Like many others, I read your piece this week “Checking My Privilege: Character as the Basis of Privilege” — a retort to the motto “check your privilege” which, you argue, aims to devalue your opinion as a white male and make you feel guilty for your privilege. I was moved to respond because of the similarities we share. Although we do not know each other, we both come from families of Holocaust survivors, grew up in Jewish-American homes, and studied at Princeton. Indeed, our families lived through many of the same horrors and transformations. And I agree — we do not need to apologize for our origins. Nothing about this notion, however, justifies blindness to inequality.
My maternal grandfather grew up in Nuremberg, Germany. After barely escaping a Hitler Youth attempt to drive a nail through his head, he fled with his family in 1938 for the United States. Though he arrived as a poor immigrant who barely spoke English, he managed to receive an education at City College, like your father. He later became chief psychologist at the Northampton State Hospital in Western MA.
My paternal grandfather was not so lucky. Born to an orthodox Jewish family in Sosnowiec, Poland, he witnessed at age 13 the annihilation of everything and everyone he held dear under Nazi rule. He describes in his memoir, My Father’s Testament, the brutality he faced over three years in the concentration camps, the horrors of the death march, the grief of witnessing his dying cousin tossed alive into a mass grave. Through incredible fortitude and luck, he managed to survive. And although the nightmares plague him to this day, he eventually became a successful businessman in the United States, providing a young family with a better life.
Two generations later, I am free from the violence that tormented my grandfathers and have so far enjoyed a life of remarkable opportunity. Like you, I am fiercely proud of how my family came to be where we are today.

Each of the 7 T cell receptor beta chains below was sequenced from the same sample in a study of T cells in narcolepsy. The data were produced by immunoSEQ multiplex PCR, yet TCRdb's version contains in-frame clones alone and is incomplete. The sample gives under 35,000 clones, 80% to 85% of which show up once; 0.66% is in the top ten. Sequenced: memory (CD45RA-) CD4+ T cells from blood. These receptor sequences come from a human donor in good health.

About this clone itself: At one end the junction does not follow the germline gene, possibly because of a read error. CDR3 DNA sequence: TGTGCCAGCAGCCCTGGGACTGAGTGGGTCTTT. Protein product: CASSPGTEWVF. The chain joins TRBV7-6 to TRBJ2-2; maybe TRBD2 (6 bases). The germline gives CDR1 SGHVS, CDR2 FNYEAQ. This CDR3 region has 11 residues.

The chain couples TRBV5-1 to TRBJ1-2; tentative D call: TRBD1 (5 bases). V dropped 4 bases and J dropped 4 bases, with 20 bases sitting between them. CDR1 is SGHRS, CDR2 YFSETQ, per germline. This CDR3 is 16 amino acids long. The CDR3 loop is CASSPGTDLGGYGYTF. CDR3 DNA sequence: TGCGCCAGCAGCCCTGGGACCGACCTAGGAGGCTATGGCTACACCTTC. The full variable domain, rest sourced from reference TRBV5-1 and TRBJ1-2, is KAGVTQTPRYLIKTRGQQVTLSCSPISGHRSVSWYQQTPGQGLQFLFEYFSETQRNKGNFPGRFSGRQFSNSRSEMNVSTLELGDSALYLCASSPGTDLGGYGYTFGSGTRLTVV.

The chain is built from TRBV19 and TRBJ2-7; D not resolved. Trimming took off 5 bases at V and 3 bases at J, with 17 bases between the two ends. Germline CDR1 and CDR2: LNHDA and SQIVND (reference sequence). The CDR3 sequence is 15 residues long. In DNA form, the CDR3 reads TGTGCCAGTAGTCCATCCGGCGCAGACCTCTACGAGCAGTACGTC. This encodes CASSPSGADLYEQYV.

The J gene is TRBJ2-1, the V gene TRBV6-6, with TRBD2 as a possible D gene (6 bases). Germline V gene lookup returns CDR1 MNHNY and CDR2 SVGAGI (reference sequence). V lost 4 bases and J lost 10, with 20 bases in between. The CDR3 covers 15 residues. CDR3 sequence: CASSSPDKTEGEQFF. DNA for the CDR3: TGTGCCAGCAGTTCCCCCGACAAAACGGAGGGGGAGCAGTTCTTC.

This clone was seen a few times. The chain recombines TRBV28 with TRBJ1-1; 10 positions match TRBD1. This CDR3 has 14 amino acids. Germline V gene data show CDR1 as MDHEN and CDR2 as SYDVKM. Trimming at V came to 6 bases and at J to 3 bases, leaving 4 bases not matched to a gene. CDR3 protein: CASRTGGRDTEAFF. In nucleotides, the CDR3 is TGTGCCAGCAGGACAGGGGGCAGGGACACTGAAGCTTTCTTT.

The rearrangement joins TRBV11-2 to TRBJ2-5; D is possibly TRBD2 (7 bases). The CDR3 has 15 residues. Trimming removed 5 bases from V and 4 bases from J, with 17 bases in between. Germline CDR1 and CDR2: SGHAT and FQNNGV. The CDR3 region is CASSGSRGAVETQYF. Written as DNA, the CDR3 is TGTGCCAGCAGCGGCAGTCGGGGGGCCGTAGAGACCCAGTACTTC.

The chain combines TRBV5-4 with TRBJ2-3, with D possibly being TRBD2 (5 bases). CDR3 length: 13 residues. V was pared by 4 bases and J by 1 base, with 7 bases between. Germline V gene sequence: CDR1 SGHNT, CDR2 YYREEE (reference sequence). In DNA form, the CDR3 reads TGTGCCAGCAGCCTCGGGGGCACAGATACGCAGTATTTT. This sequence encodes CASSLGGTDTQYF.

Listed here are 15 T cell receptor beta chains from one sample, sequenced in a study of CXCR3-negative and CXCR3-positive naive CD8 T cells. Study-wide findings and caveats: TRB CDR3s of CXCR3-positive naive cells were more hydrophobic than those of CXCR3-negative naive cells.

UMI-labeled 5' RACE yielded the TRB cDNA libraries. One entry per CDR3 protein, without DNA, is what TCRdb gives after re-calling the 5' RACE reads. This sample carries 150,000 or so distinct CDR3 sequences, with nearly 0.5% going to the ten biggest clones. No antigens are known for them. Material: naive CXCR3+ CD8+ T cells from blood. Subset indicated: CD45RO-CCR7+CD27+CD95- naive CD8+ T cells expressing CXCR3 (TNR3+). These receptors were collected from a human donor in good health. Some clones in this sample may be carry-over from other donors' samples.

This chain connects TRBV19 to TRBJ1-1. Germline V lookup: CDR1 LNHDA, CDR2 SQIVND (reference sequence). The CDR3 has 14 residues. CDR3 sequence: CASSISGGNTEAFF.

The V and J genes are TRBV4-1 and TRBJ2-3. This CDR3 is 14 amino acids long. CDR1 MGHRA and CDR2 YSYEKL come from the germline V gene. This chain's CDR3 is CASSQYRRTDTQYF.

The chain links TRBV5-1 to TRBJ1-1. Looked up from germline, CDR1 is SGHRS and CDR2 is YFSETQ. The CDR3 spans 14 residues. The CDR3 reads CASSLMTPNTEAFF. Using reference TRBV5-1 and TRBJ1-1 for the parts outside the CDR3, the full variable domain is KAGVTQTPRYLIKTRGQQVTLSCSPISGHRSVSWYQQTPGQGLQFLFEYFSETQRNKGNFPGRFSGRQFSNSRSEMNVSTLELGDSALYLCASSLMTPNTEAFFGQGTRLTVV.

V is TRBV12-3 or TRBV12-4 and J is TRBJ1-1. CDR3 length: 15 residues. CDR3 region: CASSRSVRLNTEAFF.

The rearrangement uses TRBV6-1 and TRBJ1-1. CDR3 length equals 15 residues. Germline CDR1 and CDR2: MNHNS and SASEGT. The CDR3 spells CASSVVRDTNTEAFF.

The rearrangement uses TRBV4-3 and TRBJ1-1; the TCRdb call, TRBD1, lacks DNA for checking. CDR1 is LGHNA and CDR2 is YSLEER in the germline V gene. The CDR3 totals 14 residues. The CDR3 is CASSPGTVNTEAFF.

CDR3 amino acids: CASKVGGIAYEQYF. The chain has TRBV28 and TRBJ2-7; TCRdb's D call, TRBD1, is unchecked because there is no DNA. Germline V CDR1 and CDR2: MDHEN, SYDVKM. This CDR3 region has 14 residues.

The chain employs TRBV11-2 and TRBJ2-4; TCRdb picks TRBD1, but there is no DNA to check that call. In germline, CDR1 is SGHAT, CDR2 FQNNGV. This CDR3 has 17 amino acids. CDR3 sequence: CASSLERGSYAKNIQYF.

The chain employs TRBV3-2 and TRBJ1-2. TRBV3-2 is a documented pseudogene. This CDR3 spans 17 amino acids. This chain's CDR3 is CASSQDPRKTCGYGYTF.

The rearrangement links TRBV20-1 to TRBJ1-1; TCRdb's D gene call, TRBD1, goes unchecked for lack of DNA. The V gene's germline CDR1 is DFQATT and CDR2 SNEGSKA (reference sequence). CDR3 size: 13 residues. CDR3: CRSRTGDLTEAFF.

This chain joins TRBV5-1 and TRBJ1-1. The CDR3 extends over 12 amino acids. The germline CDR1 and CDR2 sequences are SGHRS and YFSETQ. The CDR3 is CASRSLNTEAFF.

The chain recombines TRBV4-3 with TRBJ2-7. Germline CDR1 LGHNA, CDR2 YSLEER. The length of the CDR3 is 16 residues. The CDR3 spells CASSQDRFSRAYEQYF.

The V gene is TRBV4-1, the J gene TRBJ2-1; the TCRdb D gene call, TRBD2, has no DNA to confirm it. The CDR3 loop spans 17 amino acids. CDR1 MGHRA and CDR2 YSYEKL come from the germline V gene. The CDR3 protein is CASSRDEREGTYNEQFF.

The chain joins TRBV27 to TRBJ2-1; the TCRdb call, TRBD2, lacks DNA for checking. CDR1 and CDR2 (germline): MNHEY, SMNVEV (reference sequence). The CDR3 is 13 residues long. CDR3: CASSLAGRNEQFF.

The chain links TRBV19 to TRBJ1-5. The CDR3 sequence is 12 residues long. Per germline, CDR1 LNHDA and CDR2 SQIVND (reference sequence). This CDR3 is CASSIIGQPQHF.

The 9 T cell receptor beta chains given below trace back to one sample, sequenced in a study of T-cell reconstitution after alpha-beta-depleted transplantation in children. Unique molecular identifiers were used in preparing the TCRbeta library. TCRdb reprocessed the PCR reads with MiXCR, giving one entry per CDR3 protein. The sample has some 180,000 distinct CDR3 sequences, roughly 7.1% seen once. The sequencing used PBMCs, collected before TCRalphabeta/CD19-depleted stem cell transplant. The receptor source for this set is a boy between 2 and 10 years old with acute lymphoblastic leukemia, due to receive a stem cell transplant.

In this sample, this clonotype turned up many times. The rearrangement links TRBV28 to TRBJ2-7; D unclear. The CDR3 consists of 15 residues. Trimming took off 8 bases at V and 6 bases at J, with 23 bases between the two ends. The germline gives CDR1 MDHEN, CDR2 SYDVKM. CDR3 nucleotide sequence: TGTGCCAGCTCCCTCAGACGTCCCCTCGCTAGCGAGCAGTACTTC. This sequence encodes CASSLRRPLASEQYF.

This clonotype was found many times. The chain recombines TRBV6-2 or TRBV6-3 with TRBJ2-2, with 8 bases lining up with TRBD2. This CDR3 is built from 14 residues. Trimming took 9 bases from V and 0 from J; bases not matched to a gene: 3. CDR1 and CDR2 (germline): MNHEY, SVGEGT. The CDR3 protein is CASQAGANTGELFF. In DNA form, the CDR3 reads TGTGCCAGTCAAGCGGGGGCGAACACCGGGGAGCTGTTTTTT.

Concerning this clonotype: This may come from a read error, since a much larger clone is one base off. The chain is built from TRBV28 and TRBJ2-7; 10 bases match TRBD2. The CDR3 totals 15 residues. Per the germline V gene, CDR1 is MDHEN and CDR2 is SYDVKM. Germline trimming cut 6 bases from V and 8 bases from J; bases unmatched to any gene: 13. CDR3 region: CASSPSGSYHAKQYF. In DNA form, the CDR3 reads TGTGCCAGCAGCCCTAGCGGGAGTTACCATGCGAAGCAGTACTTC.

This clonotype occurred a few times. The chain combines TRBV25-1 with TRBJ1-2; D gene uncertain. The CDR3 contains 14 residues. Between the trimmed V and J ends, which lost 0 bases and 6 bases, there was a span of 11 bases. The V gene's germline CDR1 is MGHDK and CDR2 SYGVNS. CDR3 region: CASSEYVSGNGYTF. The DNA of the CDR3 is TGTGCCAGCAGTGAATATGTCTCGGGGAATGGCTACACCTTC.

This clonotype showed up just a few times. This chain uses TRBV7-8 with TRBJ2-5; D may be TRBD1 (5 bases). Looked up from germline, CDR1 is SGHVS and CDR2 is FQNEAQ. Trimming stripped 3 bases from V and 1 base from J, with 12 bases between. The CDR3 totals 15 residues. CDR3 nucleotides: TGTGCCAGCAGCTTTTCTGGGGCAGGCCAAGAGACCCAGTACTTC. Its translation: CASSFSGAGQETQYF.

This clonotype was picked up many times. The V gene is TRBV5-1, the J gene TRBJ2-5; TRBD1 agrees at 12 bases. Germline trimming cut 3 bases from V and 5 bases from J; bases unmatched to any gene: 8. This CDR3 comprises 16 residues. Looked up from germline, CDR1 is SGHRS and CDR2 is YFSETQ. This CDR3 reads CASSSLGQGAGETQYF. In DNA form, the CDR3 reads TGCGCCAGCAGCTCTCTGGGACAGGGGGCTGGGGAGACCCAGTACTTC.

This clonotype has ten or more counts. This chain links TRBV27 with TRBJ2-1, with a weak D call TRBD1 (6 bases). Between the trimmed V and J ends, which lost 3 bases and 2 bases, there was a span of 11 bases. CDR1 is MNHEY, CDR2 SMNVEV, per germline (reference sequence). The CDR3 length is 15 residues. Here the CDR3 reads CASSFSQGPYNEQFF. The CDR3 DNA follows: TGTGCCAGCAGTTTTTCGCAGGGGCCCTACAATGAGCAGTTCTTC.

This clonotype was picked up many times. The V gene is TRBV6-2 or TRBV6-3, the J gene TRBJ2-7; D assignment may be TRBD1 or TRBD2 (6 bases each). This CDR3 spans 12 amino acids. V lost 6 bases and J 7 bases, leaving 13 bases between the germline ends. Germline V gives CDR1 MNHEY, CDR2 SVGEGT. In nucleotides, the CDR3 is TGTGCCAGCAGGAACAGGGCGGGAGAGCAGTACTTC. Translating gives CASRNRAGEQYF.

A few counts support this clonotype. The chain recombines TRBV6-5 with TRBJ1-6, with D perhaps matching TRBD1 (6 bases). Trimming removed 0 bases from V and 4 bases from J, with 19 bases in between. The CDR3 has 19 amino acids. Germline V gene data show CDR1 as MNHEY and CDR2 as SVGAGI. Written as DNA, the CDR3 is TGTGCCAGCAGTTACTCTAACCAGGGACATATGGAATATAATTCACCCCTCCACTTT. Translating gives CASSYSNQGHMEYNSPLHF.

One could take a number of different perspectives on how our family histories relate to the notion of privilege. Yours is understandable: Your ancestors fought relentlessly, and against all odds, to build a new life for your family. This is a legacy to be celebrated, and you should not feel guilty for their resilience or success.
But I find another angle more compelling. I grew up with a set of privileges of which my grandfather could only have dreamed. The injustices he faced — and the senseless lottery of birth that condemned him to such suffering — make me inclined to seek out inequality and injustice in whatever forms they take. Included among these are many of the structures that the phrase “check your privilege” means to challenge. While I agree this expression should not be used to silence anyone’s opinion, I believe it can make us more cognizant of the privilege that comes with our social position, how that privilege shapes our perspective, and the manifold obstacles that burden so many others which we never need face. Yes, it is possible to achieve prosperity in the face of such inequalities and worse, as our grandparents so remarkably did. This does not mean we should tolerate them.